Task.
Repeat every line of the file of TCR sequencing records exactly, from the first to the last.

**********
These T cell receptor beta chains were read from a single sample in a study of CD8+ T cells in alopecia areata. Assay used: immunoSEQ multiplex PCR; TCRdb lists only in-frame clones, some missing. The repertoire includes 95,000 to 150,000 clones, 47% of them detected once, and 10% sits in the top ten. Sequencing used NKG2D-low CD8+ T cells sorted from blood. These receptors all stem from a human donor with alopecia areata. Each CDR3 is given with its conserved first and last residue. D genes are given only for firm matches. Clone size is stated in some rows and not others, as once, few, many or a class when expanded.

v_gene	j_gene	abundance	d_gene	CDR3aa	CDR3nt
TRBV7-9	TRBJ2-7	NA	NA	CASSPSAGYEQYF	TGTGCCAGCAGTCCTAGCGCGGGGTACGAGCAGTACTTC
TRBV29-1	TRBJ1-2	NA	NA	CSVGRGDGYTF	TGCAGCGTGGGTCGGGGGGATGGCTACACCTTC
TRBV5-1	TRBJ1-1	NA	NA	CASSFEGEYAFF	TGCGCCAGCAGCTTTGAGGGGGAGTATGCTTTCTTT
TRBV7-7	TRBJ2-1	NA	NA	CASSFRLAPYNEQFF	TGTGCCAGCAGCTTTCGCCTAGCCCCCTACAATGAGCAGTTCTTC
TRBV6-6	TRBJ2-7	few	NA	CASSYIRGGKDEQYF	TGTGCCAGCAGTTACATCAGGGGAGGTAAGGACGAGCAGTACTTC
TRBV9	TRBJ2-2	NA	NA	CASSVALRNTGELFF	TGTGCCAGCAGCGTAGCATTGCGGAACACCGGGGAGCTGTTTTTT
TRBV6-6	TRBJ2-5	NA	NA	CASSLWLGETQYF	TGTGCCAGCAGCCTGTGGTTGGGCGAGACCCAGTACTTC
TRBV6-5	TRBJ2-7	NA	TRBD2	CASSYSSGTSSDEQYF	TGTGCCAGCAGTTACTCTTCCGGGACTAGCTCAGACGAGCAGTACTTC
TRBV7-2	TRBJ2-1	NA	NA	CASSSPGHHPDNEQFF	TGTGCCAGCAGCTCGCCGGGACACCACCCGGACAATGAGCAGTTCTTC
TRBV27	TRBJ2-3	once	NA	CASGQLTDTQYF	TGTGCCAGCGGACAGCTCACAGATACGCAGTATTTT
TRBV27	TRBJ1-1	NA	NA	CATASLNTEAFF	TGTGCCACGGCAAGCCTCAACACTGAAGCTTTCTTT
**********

These T cell receptor beta chains were read from a single sample in a study of CD8+ T cells in alopecia areata. Assay used: immunoSEQ multiplex PCR; TCRdb lists only in-frame clones, some missing. The repertoire includes 95,000 to 150,000 clones, 47% of them detected once, and 10% sits in the top ten. Sequencing used NKG2D-low CD8+ T cells sorted from blood. These receptors all stem from a human donor with alopecia areata. Each CDR3 is given with its conserved first and last residue. D genes are given only for firm matches. Clone size is stated in some rows and not others, as once, few, many or a class when expanded.

v_gene	j_gene	abundance	d_gene	CDR3aa	CDR3nt
TRBV7-9	TRBJ2-7	NA	NA	CASSPSAGYEQYF	TGTGCCAGCAGTCCTAGCGCGGGGTACGAGCAGTACTTC
TRBV29-1	TRBJ1-2	NA	NA	CSVGRGDGYTF	TGCAGCGTGGGTCGGGGGGATGGCTACACCTTC
TRBV5-1	TRBJ1-1	NA	NA	CASSFEGEYAFF	TGCGCCAGCAGCTTTGAGGGGGAGTATGCTTTCTTT
TRBV7-7	TRBJ2-1	NA	NA	CASSFRLAPYNEQFF	TGTGCCAGCAGCTTTCGCCTAGCCCCCTACAATGAGCAGTTCTTC
TRBV6-6	TRBJ2-7	few	NA	CASSYIRGGKDEQYF	TGTGCCAGCAGTTACATCAGGGGAGGTAAGGACGAGCAGTACTTC
TRBV9	TRBJ2-2	NA	NA	CASSVALRNTGELFF	TGTGCCAGCAGCGTAGCATTGCGGAACACCGGGGAGCTGTTTTTT
TRBV6-6	TRBJ2-5	NA	NA	CASSLWLGETQYF	TGTGCCAGCAGCCTGTGGTTGGGCGAGACCCAGTACTTC
TRBV6-5	TRBJ2-7	NA	TRBD2	CASSYSSGTSSDEQYF	TGTGCCAGCAGTTACTCTTCCGGGACTAGCTCAGACGAGCAGTACTTC
TRBV7-2	TRBJ2-1	NA	NA	CASSSPGHHPDNEQFF	TGTGCCAGCAGCTCGCCGGGACACCACCCGGACAATGAGCAGTTCTTC
TRBV27	TRBJ2-3	once	NA	CASGQLTDTQYF	TGTGCCAGCGGACAGCTCACAGATACGCAGTATTTT
TRBV27	TRBJ1-1	NA	NA	CATASLNTEAFF	TGTGCCACGGCAAGCCTCAACACTGAAGCTTTCTTT